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Efficacy of oil palm intercropping by smallholders: Case study in South-West Cameroon

Efficacy of oil palm intercropping by smallholders: Case study in South-West Cameroon

Intercropping oil palm during its immature stage with food crops is usually blamed for its negative impact on the growth and future yields of palms. Agro-industries unanimously condemn such practice. For smallholders on the contrary, intercropping presents numerous advantages as it not only covers the weeding cost but also provides food and revenue while waiting for the palms to come into production. While such trade-off may be of little interest to an agro-industry, it appears as determining for many smallholders. The study was carried out in seven communities in the Bamuso Sub-division of the South–West Region of Cameroon and seeks to understand how smallholder oil palm farmers (small, medium and large scale) use the intercropping technique during the early stages of oil palm development as a means to improve on their livelihood. Results indicated that, a mean annual wage of 705,000 FCFA (€1075) was obtained per hectare per household for smallholders practicing intercropping. In addition to income gained, intercropping significantly reduced the cost of weeding. The study therefore, suggests the need for pre-emptive measures—such as food crop choice, planting density amongst others—to be taken into consideration when intercropping annual food crops with oil palm so as not to jeopardize the yield of oil palm at production stage. The finding is of significance for sustainable agriculture in that intercropping encourages poverty reduction for marginalized people especially women with no access to land, maximises land use by farmers, food security in households, stability in yield and profit in smallholders’ oil palm plantations.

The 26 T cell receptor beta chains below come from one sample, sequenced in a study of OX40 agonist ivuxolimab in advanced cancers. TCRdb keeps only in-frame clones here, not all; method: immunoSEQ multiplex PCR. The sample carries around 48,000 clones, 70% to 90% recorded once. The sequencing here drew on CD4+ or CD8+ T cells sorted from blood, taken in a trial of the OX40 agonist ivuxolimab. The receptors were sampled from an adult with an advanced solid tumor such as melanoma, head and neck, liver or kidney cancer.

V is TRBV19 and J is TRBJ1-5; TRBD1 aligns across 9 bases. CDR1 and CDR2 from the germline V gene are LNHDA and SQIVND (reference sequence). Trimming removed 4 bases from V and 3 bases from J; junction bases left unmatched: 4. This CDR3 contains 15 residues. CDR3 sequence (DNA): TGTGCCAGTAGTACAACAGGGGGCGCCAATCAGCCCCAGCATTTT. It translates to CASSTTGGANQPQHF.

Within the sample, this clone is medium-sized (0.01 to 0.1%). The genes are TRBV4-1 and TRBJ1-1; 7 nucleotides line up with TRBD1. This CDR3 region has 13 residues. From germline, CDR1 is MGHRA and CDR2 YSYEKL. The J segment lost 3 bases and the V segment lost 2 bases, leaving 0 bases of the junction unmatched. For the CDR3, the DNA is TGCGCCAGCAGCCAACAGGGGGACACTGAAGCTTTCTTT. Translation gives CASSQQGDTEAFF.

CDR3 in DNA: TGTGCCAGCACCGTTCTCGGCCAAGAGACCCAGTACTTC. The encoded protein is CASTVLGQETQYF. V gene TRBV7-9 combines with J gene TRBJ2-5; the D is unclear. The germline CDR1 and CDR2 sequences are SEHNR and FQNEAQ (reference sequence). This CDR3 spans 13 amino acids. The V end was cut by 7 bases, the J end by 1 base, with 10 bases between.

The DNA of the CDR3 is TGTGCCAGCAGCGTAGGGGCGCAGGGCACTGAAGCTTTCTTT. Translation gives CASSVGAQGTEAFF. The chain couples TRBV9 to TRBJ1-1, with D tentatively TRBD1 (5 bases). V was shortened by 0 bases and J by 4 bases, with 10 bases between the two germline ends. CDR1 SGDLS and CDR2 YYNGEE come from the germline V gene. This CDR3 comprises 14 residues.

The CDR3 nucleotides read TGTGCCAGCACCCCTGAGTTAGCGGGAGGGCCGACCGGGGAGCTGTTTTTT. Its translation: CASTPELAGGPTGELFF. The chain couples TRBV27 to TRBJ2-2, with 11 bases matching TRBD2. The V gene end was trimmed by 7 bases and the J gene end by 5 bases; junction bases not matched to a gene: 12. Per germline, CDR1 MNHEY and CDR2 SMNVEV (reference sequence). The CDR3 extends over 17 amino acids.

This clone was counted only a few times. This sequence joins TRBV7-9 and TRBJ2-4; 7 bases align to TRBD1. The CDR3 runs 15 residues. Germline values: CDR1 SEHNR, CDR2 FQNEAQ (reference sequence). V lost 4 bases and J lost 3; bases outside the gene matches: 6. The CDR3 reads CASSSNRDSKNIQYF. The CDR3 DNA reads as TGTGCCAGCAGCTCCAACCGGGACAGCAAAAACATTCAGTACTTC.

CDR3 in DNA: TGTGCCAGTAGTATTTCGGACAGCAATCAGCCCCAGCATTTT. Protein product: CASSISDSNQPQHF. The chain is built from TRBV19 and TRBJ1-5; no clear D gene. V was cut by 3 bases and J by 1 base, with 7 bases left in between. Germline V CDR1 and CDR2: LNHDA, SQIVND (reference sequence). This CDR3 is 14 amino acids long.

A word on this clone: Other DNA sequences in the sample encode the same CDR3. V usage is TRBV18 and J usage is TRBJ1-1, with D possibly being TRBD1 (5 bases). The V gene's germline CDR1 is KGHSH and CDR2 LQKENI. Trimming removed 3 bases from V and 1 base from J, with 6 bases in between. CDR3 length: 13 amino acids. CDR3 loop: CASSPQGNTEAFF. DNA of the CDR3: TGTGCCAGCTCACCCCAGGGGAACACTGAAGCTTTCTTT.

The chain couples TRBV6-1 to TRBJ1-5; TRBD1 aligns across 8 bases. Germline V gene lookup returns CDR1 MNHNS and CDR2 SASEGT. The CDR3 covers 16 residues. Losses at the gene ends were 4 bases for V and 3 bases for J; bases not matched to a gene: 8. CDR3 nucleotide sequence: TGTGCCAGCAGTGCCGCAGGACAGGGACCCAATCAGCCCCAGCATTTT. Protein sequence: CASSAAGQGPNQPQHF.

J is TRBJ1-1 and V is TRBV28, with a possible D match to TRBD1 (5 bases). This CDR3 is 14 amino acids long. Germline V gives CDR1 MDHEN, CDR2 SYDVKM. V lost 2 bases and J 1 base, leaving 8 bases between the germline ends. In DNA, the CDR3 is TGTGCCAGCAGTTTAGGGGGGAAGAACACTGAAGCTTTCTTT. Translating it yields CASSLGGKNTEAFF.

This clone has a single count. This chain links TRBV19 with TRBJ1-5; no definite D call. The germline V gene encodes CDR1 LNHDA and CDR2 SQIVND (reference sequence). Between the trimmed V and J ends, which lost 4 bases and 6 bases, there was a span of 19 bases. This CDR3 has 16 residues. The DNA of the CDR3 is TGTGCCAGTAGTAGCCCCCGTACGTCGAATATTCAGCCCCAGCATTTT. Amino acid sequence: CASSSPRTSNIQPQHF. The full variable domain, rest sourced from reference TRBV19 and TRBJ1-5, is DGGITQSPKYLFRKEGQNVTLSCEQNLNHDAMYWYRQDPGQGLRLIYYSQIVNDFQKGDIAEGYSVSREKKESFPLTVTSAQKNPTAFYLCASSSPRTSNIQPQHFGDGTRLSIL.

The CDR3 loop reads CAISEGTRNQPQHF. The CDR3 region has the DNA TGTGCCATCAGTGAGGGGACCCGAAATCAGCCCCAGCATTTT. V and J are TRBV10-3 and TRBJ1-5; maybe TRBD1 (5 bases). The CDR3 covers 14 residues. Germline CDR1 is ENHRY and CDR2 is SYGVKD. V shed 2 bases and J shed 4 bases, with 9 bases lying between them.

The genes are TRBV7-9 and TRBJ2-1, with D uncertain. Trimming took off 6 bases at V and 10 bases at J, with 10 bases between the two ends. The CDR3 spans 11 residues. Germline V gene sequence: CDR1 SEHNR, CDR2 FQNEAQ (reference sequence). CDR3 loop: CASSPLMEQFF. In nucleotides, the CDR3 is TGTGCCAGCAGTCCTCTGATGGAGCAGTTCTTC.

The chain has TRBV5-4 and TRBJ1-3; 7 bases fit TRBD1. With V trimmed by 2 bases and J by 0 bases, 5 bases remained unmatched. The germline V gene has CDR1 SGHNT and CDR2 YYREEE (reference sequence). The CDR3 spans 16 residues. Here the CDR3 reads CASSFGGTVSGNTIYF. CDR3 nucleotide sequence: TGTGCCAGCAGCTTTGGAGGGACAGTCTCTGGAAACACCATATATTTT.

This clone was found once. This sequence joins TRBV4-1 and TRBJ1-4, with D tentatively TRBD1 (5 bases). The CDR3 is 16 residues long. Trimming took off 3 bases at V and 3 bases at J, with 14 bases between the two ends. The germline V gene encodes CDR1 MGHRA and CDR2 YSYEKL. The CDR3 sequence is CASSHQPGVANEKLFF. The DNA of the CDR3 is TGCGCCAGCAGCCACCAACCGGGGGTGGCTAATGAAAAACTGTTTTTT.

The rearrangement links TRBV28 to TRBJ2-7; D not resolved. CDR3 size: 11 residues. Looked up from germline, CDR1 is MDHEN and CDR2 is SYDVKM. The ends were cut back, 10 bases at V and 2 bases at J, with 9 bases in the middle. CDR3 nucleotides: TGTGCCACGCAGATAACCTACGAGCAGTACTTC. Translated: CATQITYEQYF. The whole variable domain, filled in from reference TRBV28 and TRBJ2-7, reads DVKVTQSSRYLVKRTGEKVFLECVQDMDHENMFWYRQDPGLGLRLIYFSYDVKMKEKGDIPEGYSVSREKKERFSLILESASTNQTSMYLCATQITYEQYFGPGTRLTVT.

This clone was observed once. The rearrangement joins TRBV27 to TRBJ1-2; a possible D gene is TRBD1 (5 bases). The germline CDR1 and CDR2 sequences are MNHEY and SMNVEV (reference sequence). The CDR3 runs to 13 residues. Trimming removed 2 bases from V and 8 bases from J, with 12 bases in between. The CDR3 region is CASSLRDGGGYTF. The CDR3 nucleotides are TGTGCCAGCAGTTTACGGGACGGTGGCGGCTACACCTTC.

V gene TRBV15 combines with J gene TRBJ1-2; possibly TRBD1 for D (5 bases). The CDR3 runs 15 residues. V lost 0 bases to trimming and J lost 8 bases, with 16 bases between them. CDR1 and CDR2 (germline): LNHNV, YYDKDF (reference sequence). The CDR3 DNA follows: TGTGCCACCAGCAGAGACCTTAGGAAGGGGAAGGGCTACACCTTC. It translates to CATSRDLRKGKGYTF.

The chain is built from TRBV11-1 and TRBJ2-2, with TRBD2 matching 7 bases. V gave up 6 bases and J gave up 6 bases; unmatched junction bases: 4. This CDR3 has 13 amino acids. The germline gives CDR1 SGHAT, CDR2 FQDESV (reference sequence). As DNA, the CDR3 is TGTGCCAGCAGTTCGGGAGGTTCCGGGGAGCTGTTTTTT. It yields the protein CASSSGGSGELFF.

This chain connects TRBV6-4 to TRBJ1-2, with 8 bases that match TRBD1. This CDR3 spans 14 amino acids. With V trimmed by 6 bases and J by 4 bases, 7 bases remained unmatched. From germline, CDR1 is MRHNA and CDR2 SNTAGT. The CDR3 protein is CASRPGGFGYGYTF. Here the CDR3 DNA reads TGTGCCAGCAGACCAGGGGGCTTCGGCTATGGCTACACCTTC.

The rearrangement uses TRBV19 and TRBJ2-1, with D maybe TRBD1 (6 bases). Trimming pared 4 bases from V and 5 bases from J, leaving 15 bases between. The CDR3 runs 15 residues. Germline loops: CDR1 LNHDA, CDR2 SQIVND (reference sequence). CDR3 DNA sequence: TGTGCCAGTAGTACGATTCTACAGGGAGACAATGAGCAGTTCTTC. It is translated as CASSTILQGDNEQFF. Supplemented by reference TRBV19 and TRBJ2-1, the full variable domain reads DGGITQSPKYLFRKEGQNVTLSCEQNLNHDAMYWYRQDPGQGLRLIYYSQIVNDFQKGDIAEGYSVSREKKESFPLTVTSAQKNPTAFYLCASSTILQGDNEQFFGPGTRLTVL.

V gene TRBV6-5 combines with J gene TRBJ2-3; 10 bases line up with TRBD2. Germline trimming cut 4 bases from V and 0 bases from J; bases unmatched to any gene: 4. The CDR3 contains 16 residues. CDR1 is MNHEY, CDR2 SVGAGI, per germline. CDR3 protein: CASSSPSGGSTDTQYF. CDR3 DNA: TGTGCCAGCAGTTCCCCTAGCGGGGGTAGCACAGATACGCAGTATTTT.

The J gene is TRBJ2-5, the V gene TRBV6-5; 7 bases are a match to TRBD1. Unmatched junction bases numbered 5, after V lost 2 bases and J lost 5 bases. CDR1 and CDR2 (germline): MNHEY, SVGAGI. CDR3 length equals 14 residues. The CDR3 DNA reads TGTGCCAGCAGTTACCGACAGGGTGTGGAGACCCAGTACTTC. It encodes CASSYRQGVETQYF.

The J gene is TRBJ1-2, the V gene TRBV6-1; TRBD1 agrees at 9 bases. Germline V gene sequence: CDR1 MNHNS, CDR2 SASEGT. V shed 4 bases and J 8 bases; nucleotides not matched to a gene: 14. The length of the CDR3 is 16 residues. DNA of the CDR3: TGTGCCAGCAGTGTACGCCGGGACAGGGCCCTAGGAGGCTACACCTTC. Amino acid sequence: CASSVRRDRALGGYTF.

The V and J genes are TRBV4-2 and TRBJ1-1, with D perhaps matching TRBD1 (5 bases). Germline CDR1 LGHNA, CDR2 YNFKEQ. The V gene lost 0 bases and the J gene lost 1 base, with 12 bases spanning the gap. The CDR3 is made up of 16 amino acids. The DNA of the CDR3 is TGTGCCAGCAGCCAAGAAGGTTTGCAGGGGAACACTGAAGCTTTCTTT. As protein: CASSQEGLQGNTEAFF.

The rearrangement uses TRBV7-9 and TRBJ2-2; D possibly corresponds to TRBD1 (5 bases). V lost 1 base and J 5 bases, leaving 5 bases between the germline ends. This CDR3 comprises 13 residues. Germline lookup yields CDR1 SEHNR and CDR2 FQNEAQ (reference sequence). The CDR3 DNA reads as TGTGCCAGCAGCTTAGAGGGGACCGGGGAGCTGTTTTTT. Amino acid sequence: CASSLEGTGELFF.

Authors: Nchanji, Y.K.; Nkongho, R.N.; Mala, W.A.; Levang, P.

Topic: oil palm, palm oils, smallholders, sustainability, agriculture

Geographic: Cameroon

Publication Year: 2016

ISSN: 0167-4366

Source: Agricultural Systems 90(3): 509-519

DOI: 10.1007/s10457-015-9873-z

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